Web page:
Ralph Davis

Aechmea Anonymous, Bill Hobbs, Dubiosa, Ignotus, Kashkiniana, Morris Henry Hobbs, RaRu
Canmea RaRu
Guzvriesea Jeannie
Memoria Ralph Davis, Ralph Davis, Whisky Street, Neoregelia All Red, Crown Prince, Cup of Flame, Davis’ Pink, Green Wine, Karen, Little Punk, Mac Mar, Malibu, Pink Felt, Ralph Davis, Red Best, Rio Ochre, Ruby, Ruby Lee, Spotted Maroon, Takemura Grande, Takemura Princeps, Ti Di
Nidularium RaRu, Red Queen, Ruby Lee Vriesea Bamboo Hybrids

Nat DeLeon

Aechmea Candy Stripe*, chantinii DeLeon*, Coppertone, David Barry*, Eileen,
Candy Stripe
Yellow Glow
Cherry Smash, Dubbonett, lingulata Superb, Shining Brightly, Spirit of
‘76, Star Fire, Wild Cherry
Gary Hendrix, Ralph Davis
Neoregelia Fraseana, Inferno, Orange, Purple Haze, Royal Prince, Spiralis, Spots and Dots, Stormy Weather, Super Fireball, Thunderclouds

Nidularium Sao Paulo*

Nidumea Midnight, Superstar
Ortholarium Hades
Orthomea Powderpuff
Orthophytum Blaze
Vriesea Blaze, Eileen, Juno, Perfida, Stoplight

Gary Hendrix

Aechmea Harlequin
Candy Corn
Firecracker, Shiraz
Amethyst, Angel Face,* Ariel*, Aurora, Avila, Big Mac, Bob Read’s Lad, Butterball, Cheers*, Clover, Domino*, Echo, Fiesta, Gemini, Granada*, Grape,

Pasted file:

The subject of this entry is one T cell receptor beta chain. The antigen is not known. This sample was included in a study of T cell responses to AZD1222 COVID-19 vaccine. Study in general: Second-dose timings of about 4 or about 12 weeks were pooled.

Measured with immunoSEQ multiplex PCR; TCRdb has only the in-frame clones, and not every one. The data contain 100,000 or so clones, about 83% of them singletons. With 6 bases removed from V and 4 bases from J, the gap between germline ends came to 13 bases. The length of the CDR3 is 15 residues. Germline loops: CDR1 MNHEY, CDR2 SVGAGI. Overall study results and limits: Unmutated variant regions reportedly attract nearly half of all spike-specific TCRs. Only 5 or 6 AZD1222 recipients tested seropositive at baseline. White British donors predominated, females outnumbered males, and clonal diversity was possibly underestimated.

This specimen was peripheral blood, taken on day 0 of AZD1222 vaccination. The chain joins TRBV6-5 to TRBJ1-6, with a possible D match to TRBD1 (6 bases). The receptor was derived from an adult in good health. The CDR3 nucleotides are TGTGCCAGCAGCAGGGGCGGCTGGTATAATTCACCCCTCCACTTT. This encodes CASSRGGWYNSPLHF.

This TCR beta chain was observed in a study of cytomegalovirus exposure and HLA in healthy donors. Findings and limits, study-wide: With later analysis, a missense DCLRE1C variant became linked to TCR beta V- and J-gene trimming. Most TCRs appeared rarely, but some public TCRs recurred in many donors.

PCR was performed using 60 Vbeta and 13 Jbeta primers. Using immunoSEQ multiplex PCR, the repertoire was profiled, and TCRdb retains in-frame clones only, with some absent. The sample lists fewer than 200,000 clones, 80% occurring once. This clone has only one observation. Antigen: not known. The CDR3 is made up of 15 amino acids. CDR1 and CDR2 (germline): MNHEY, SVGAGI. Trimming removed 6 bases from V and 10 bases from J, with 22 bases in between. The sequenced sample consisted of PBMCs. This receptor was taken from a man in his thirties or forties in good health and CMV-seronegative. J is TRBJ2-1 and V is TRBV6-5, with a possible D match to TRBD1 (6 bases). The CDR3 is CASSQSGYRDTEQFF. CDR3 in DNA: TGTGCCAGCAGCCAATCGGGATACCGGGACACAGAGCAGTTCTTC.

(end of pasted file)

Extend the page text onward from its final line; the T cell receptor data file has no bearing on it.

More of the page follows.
Green Apple*, Joseph’s Coat, Medusa, P (yes, just P), Peppermint, Pinwheel, Pollyanna, Prince, Purple Haze, Red Clover, Red Waif*, Redneck, Sailor’s
Sara Lee*, Shamrock, Tar Baby*, Tinta, Twinkle, Windemere, Yamamoto
Nidumea Kathleen
Orthophytum Blaze, Copper Penny*

If you have any of these plants, or think you have any of these plants. Please bring them 
to a monthly meeting if you think they are not commonly found in collections. (Plants 
known to be available commercially are noted with an *. Please let us know if other 
plants are available.)

Our lists are clearly incomplete for Bullis Bromeliads and, especially, Nat DeLeon. If you 
have hybrids not on the above list that you think came from either of these sources, bring 
them in.


Visit to Lavinia Acton Property
Plants with Selby Garden Accession Numbers
Update Sept. 2009
Update October 2009
Update November 2009
Update December 2009
Update January 2010
Update February 2010
Update April 2010